Distillation characteristics are important because they measure a liquid fuel's tendency to produce potentially explosive vapor and proper air–fuel mixture for combustion. Commercial biodiesel should have a boiling range of 68–388 °C, which is a function of the types of hydrocarbons (short/long-chain) in FAME [47]. However, blending biodiesel with diesel could be a solution to this problem, and in that case, the distillation characteristics would be comparable to that of petro-diesel.

  4. 4.

    The sulfur content is one of the significant advantages, where biodiesel has a low value compared to conventional diesel fuel (340 ppm). Hence, diesel engines fueled with biodiesel and its blends produce less emission of harmful sulfur oxides and sulfate particulates and low operational cost. Therefore, biodiesel and its blending could be a good choice in this regard.

  5. 5.

    The copper strip corrosion characterizes the tendency of a fuel to corrode the components of an engine fuel system made up of copper, zinc, and bronze. Its corrosion value for FAME should not exceed the limit of maximum 3 (ASTM D 6751 standard).

  6. 6.

    Biodiesel is usually hygroscopic and has the affinity to absorb water due to its polar characteristic. This could be the reason for the higher water content in FAME. The limit of water content in biodiesel is 0.05 vol% (ASTM D 6751-07b standard). However, the problem of higher water content with biodiesel could be overcome through blending with conventional diesel.

  7. 7.

    The composition of ester in FAME affects the property of biodiesel, and the average value of the ester content should be a minimum of 96.5% (EN14103 standard). Several components, e.g., monoglyceride, diglyceride, and triglyceride, are present in the biodiesel required to be controlled as minute as [48].

  8. 8.

    Ash content is an added property that shows the presence of inorganic contaminants in a fuel sample that form ash during combustion. These ash particles contribute to engine wear and accumulate on emission control components (e.g., diesel particulate filters). The maximum permissible limit of ash content of the FAME could be 0.02 wt% (ASTM D6751 standard).


The ability of Aphanamixis polystachya, a viable non-edible feedstock with maximum oil content of 51% (w/w) for clean biodiesel production has proven. Three crucial steps were practiced for biodiesel synthesis, e.g., saponification, acidification, and esterification; and various reaction parameters such as the molar ratio of oil to ethanol (1:7), the amount of catalysts (1 wt%), and the reaction time (1½ h) were successfully optimized. The FFA content of royna oil was found to be about 7.5 wt%; however, it was reduced to only 0.82 wt% for as-prepared biodiesel, indicating the suitable conversion. The maximum yield of FFA to biodiesel was found to be 97% for the CuO catalyst and 80% for the non-catalysis system. In addition, the standard methods of the American Society for Testing Materials (ASTM) were followed effectively to analyze numerous physical and chemical properties of the clean fuel. Particularly, the calorific value and viscosity of the obtained biodiesel which corresponded to 42.1 MJ/kg and 2.1 mm2/s at 25 °C are very close to commercial diesel. Finally, the biodiesel formation was confirmed by means of 1H NMR and FTIR spectroscopic analyses of raw oil and as-prepared biodiesel. Therefore, royna oil-derived biodiesel can play an integral role as a suitable substitute for petro-diesel to run diesel engines.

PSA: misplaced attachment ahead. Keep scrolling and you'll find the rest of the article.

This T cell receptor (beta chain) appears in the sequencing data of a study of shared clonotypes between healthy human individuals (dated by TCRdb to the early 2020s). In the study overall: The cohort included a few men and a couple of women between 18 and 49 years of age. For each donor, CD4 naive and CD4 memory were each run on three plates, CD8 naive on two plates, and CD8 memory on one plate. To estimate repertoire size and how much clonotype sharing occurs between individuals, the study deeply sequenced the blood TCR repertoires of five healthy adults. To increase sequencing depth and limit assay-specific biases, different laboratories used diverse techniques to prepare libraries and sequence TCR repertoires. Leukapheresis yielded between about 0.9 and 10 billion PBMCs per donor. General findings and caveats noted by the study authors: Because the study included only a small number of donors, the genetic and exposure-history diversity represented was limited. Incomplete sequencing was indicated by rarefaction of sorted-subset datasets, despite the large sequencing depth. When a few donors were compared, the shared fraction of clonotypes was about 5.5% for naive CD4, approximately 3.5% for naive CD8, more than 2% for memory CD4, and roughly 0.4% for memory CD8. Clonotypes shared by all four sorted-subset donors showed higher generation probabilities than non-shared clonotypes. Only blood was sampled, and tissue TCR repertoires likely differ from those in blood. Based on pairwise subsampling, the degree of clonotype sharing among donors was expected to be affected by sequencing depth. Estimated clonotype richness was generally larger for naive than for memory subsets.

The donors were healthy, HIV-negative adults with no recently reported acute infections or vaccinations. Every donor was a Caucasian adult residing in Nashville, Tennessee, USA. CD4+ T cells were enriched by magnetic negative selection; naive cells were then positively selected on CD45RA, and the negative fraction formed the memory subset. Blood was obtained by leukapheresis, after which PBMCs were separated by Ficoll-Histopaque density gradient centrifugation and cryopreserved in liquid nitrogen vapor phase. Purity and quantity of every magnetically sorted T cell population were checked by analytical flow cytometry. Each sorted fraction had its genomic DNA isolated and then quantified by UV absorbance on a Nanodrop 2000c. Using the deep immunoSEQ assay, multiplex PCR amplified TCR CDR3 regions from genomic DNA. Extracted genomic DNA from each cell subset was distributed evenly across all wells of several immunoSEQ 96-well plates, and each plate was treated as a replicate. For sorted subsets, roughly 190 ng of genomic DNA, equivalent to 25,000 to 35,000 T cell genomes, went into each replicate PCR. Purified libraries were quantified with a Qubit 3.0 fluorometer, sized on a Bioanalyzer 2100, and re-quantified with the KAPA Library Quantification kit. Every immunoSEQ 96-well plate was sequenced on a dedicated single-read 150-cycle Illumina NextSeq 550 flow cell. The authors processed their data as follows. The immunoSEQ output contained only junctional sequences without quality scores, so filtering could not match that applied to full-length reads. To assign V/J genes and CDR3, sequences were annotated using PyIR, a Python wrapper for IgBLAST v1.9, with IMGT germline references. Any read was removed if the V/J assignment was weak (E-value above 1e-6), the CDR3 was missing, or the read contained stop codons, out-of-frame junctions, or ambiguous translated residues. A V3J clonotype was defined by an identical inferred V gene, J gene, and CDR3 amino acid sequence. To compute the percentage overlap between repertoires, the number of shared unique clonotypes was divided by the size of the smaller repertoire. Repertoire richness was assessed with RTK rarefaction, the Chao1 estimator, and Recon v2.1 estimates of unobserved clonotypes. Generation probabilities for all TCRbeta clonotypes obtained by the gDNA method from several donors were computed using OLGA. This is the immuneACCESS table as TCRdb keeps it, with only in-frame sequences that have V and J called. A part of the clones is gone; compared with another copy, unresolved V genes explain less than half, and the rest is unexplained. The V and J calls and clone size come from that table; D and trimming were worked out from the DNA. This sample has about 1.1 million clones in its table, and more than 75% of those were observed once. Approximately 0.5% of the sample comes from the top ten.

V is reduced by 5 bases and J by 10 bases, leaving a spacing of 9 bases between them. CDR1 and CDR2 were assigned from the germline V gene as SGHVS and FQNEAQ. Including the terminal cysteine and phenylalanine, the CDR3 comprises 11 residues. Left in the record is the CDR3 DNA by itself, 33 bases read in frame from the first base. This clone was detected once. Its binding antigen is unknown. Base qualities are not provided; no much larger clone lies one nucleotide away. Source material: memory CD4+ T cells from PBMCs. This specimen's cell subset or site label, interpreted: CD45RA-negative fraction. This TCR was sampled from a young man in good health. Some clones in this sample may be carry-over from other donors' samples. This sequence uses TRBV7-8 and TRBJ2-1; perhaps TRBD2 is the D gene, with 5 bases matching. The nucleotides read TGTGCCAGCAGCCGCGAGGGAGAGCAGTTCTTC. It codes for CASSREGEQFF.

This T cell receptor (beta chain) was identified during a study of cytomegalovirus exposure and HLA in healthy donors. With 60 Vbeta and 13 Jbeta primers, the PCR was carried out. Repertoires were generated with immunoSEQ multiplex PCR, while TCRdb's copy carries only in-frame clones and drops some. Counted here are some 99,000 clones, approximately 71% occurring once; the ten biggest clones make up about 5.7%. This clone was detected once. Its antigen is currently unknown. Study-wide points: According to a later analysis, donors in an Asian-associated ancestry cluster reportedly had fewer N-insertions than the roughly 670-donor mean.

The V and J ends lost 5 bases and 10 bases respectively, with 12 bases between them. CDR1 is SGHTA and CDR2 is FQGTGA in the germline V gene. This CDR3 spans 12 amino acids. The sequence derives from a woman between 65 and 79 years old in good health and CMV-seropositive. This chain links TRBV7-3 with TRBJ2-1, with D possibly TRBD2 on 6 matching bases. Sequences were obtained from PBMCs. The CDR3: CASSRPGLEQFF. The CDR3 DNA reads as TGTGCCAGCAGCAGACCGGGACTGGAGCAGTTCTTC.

Availability of data and materials

The main data sets on which the results of the manuscript based are presented in the main paper.


  1. Khan HM, Ali CH, Iqbal T, Yasin S, Sulaiman M, Mahmood H, Mu B (2019) Current scenario and potential of biodiesel production from waste cooking oil in Pakistan: an overview. Chin J Chem Eng 27(10):2238–2250.

    Article  Google Scholar 

  2. Anwar M, Rasul M, Ashwath N (2019) Optimization of biodiesel production from stone fruit kernel oil. Energy Procedia 160(2018):268–276.

    Article  Google Scholar 

  3. Vicente G, Martínez M, Aracil J (2007) Optimization of integrated biodiesel production. Part I. A study of the biodiesel purity and yield. Bioresour Technol 98(9):1724–1733.

    Article  Google Scholar 

  4. Rafati A, Tahvildari K, Nozari M (2019) Production of biodiesel by electrolysis method from waste cooking oil using heterogeneous MgO–NaOH nanocatalyst. Energy Sources A: Recovery Util Environ Eff 41(9):1062–1074.

    Article  Google Scholar 

  5. Rahman MM, Rasul M, Hassan NMS, Hyde J (2016) Prospects of biodiesel production from macadamia oil as an alternative fuel for diesel engines. Energies.

    Article  Google Scholar 

  6. Ibeto CN, Ofoefule AU, Ezugwu HC (2011) Analytical methods for quality assessment of biodiesel from animal and vegetable oils. Trends Appl Sci Res 6(6):537.

    Article  Google Scholar 

  7. Mishra VK, Goswami R (2018) A review of the production, properties, and advantages of biodiesel. Biofuels 9(2):273–289.

    Article  Google Scholar 

  8. Nomanbhay S, Hussein R, Ong MY (2018) Sustainability of biodiesel production in Malaysia by production of bio–oil from crude glycerol using microwave pyrolysis: a review. Green Chem Lett Rev 11(2):135–157.

    Article  Google Scholar 

  9. Encinar JM, González JF, Rodríguez JJ, Tejedor A (2002) Biodiesel fuels from vegetable oils: transesterification of Cynara cardunculus L. oils with ethanol. Energy Fuels 16(2):443–450.

    Article  Google Scholar